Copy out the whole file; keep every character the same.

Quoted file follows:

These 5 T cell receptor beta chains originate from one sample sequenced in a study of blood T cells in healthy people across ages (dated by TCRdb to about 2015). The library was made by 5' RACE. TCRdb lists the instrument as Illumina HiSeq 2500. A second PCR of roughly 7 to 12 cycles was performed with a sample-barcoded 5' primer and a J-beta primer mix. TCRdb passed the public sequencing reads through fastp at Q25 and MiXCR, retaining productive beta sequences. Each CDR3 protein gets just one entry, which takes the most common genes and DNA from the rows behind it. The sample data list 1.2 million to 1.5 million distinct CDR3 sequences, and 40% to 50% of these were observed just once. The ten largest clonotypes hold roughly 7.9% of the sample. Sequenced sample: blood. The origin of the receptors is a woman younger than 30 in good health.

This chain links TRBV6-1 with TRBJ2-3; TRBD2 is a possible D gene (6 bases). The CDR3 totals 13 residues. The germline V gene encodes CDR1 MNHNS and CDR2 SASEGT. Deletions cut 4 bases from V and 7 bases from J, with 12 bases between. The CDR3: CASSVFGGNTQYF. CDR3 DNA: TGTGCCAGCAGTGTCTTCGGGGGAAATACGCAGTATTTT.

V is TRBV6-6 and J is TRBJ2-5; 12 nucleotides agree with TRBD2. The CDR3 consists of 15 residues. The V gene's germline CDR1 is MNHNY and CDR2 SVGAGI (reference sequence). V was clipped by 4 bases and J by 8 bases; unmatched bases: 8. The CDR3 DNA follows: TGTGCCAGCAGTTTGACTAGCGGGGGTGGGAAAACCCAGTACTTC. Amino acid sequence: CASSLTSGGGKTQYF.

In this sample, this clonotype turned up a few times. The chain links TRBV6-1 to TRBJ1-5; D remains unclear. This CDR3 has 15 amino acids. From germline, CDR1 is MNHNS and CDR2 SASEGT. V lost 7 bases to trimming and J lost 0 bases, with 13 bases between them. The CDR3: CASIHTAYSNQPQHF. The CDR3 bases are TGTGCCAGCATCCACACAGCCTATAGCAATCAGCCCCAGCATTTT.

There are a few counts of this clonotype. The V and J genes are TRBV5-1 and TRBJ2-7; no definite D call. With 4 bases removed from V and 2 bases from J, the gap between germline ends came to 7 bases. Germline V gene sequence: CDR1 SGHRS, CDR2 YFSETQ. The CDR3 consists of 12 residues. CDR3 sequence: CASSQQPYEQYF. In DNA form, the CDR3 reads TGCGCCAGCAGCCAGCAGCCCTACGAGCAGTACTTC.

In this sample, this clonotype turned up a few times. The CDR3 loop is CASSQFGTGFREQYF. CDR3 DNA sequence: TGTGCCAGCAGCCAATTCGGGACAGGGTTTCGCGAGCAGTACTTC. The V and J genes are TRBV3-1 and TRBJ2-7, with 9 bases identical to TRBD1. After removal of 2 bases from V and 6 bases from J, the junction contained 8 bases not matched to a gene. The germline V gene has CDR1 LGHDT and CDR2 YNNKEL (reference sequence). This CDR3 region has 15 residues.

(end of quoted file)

These 5 T cell receptor beta chains originate from one sample sequenced in a study of blood T cells in healthy people across ages (dated by TCRdb to about 2015). The library was made by 5' RACE. TCRdb lists the instrument as Illumina HiSeq 2500. A second PCR of roughly 7 to 12 cycles was performed with a sample-barcoded 5' primer and a J-beta primer mix. TCRdb passed the public sequencing reads through fastp at Q25 and MiXCR, retaining productive beta sequences. Each CDR3 protein gets just one entry, which takes the most common genes and DNA from the rows behind it. The sample data list 1.2 million to 1.5 million distinct CDR3 sequences, and 40% to 50% of these were observed just once. The ten largest clonotypes hold roughly 7.9% of the sample. Sequenced sample: blood. The origin of the receptors is a woman younger than 30 in good health.

This chain links TRBV6-1 with TRBJ2-3; TRBD2 is a possible D gene (6 bases). The CDR3 totals 13 residues. The germline V gene encodes CDR1 MNHNS and CDR2 SASEGT. Deletions cut 4 bases from V and 7 bases from J, with 12 bases between. The CDR3: CASSVFGGNTQYF. CDR3 DNA: TGTGCCAGCAGTGTCTTCGGGGGAAATACGCAGTATTTT.

V is TRBV6-6 and J is TRBJ2-5; 12 nucleotides agree with TRBD2. The CDR3 consists of 15 residues. The V gene's germline CDR1 is MNHNY and CDR2 SVGAGI (reference sequence). V was clipped by 4 bases and J by 8 bases; unmatched bases: 8. The CDR3 DNA follows: TGTGCCAGCAGTTTGACTAGCGGGGGTGGGAAAACCCAGTACTTC. Amino acid sequence: CASSLTSGGGKTQYF.

In this sample, this clonotype turned up a few times. The chain links TRBV6-1 to TRBJ1-5; D remains unclear. This CDR3 has 15 amino acids. From germline, CDR1 is MNHNS and CDR2 SASEGT. V lost 7 bases to trimming and J lost 0 bases, with 13 bases between them. The CDR3: CASIHTAYSNQPQHF. The CDR3 bases are TGTGCCAGCATCCACACAGCCTATAGCAATCAGCCCCAGCATTTT.

There are a few counts of this clonotype. The V and J genes are TRBV5-1 and TRBJ2-7; no definite D call. With 4 bases removed from V and 2 bases from J, the gap between germline ends came to 7 bases. Germline V gene sequence: CDR1 SGHRS, CDR2 YFSETQ. The CDR3 consists of 12 residues. CDR3 sequence: CASSQQPYEQYF. In DNA form, the CDR3 reads TGCGCCAGCAGCCAGCAGCCCTACGAGCAGTACTTC.

In this sample, this clonotype turned up a few times. The CDR3 loop is CASSQFGTGFREQYF. CDR3 DNA sequence: TGTGCCAGCAGCCAATTCGGGACAGGGTTTCGCGAGCAGTACTTC. The V and J genes are TRBV3-1 and TRBJ2-7, with 9 bases identical to TRBD1. After removal of 2 bases from V and 6 bases from J, the junction contained 8 bases not matched to a gene. The germline V gene has CDR1 LGHDT and CDR2 YNNKEL (reference sequence). This CDR3 region has 15 residues.